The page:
For transparency, I have worked for IGN in the past as a freelance wiki guide writer.
The Legend of Zelda: Skyward Sword Review by Rich George for IGN on November 11, 2011
The Legend of Zelda: Skyward Sword is the greatest Zelda game ever created. It’s the best game for Wii and one of the finest video game accomplishments of the past 10 years. The game has once again raised the bar and forged new territory for an iconic and innovative franchise. It’s not enough that it finally establishes a powerful, stirring origin story or that it features near-perfect pacing. What puts Skyward Sword over the top is its layered, dense, absolutely perfect gameplay that manages to not only nail motion-controlled combat but remarkably offers a stunning level of diversity.
I never noticed before, but this review was published on the same day as Skyrim’s original release.
I think about and cite this review all the time. Comparing that to IGN’s review-in-progress of Skyward Sword HD, it is clear that thoughts on the game have cooled immensely.
The Legend of Zelda: Skyward Sword HD Review-In-Progress by Travis Northup for IGN
I’m 30+ hours into The Legend of Zelda: Skyward Sword HD and it’s reminded me how much I loved this game when it originally came out on the Wii a decade ago, warts and all. (Not as much as IGN’s reviewer at the time, but quite a bit). The story and characters are some of the best in the series and the side quests and weirdness of the world are fantastic. On the other hand, the dungeons (and especially the boss fights) aren’t particularly challenging or memorable for the most part, and the gimmicky Wii-era motion control mechanics are still constantly right up in your face, reminding me why those never worked well. But with so much to do and a lot to love, Skyward Sword’s journey down memory lane has kept me smiling so far.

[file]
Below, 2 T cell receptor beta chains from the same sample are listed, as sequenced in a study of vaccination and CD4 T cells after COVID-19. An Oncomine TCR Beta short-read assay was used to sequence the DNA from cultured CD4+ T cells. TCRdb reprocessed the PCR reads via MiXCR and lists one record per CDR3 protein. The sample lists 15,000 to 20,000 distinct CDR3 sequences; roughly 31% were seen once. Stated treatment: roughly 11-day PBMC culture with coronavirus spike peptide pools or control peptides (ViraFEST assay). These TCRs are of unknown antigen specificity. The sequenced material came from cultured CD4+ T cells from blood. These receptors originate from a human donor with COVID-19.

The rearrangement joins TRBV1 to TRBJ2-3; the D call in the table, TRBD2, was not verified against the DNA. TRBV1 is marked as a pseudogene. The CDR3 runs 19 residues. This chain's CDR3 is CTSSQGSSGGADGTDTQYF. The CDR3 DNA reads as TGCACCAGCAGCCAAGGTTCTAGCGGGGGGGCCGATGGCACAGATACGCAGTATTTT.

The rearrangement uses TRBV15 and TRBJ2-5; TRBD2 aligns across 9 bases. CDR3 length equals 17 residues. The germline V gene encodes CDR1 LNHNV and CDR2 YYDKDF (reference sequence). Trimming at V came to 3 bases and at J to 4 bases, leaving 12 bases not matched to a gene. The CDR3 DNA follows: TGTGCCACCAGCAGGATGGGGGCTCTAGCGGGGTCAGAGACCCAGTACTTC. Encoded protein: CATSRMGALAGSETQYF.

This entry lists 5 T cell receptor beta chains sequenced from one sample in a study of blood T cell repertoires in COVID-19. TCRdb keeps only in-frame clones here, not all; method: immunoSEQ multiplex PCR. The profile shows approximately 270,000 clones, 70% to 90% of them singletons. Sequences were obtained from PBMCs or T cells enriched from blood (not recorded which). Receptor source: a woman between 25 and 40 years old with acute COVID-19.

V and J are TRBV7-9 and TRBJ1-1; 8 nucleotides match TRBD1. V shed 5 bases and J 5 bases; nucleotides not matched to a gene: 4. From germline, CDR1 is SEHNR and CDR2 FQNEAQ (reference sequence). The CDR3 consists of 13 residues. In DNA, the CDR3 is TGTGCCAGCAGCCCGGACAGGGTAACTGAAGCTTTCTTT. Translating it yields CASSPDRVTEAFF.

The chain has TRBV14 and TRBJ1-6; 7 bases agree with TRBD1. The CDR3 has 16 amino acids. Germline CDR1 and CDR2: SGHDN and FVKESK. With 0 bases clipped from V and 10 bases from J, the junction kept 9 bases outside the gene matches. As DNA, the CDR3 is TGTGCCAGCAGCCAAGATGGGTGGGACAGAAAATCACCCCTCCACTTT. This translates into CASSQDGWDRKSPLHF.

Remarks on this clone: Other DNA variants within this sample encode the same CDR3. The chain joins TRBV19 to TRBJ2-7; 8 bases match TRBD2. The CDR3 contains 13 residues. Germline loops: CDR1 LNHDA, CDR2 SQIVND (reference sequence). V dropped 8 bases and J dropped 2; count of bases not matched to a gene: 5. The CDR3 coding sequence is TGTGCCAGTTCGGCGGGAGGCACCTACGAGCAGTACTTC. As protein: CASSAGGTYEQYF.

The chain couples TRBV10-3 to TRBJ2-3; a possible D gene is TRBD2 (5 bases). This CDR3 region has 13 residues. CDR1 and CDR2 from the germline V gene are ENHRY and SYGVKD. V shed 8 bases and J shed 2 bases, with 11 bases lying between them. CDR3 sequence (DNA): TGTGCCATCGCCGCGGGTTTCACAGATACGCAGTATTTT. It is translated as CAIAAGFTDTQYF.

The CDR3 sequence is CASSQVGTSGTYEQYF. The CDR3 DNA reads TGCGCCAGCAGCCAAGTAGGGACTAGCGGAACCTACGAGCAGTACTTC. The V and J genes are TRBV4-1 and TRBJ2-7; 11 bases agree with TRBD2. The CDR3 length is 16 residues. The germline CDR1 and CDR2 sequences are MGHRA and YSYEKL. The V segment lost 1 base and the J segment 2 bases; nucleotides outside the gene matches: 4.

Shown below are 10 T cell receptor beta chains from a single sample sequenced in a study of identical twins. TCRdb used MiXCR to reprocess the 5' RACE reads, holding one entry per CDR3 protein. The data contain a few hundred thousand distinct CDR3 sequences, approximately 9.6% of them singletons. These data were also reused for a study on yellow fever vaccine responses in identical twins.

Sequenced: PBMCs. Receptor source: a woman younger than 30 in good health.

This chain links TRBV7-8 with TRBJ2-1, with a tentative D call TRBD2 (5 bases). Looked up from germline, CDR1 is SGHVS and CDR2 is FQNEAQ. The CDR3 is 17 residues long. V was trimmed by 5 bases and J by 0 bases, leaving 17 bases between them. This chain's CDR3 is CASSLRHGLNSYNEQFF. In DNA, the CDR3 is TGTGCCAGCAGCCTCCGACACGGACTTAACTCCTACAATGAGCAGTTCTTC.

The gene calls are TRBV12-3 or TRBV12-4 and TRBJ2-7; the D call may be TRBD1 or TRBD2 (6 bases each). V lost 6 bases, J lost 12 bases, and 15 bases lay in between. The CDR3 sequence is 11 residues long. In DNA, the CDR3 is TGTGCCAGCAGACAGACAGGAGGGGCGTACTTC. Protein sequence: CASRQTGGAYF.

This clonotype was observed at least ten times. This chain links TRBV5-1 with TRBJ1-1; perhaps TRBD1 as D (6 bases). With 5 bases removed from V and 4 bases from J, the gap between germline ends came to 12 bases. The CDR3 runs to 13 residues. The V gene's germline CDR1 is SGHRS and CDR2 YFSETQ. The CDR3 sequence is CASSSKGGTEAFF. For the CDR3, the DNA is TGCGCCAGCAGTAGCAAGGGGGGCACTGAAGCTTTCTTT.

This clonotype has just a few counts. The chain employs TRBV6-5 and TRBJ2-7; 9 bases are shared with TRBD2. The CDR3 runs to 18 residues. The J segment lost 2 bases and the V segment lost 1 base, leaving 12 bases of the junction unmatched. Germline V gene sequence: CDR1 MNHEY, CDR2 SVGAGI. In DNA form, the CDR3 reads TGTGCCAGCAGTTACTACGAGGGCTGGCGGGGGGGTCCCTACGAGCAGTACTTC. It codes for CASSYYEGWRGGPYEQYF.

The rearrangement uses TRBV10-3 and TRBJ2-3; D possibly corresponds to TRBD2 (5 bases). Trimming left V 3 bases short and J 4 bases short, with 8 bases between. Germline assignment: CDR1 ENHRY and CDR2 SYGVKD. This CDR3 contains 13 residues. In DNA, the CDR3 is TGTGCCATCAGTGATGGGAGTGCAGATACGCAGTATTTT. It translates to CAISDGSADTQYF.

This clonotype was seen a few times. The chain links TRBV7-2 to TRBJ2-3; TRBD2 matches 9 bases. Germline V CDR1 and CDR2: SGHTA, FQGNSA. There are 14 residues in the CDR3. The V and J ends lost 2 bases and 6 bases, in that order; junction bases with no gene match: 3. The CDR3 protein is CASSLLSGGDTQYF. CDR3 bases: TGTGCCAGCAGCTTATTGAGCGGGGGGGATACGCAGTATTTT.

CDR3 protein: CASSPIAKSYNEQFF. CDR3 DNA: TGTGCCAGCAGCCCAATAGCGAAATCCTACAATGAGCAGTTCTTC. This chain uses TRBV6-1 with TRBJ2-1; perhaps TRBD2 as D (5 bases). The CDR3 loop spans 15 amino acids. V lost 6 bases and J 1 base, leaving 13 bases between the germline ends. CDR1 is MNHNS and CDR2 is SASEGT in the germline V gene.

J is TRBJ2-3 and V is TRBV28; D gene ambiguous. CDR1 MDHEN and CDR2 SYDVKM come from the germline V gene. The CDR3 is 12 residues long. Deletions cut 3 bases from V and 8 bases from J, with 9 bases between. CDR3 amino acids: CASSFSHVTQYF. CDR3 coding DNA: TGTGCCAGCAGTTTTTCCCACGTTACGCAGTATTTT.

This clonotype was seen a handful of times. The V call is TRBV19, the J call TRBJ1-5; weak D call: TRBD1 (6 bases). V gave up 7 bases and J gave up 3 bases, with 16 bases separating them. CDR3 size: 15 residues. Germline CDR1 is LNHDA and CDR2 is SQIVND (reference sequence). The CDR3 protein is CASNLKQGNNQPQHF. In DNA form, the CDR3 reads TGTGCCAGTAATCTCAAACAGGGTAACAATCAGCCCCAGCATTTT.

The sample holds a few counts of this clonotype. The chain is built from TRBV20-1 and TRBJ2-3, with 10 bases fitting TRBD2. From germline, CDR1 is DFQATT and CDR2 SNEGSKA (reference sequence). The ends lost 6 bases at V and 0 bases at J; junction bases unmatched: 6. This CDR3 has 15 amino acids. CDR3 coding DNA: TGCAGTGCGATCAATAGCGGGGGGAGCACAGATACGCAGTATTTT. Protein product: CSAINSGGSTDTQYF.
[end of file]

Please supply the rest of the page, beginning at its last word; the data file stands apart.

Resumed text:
I do find it curious that this is a review-in-progress. I understand getting a game right before embargo and needing to have something out for the all-mighty SEO gods, but also not rushing the critic to hastily score a game. 30+ hours should be enough to beat the game, but c’est la vie, I suppose.
Honestly, I don’t care for scoring games. It’s reductive. I like it when the review does the talking, not a number, especially when everything is practically 7 or higher. I actually talked about this on the Paper Mario: Color Splash episode of Chapter Select with Logan Moore and Tomas Franzese.
Look at Rich’s tagline from 2011,
Ocarina of Time has met its match.
That says way more than 10/10 did in 2011. Today, Travis’ introduction toes a very neutral line:
I loved this game when it originally came out on the Wii a decade ago, warts and all. (Not as much as IGN’s reviewer at the time, but quite a bit).
…the gimmicky Wii-era motion control mechanics are still constantly right up in your face, reminding me why those never worked well. But with so much to do and a lot to love, Skyward Sword’s journey down memory lane has kept me smiling so far.
It’s coy, probably because this is in-progress, and I respect that. I simply find it fascinating to see how the two compare and how far from the grace of Hylia that Skyward Sword seems to have fallen in the eyes of critics. it is a window to the 25th anniversary and the swirl of hype surrounding the islands of Skyloft. The mentality of critics, fans, and casual players in the waning years of the years first-party support. Were motion-controls a gimmick then and are they now? Or are they simply a more physically interactive way to play and connect with a game? All questions and conversations I love talking about.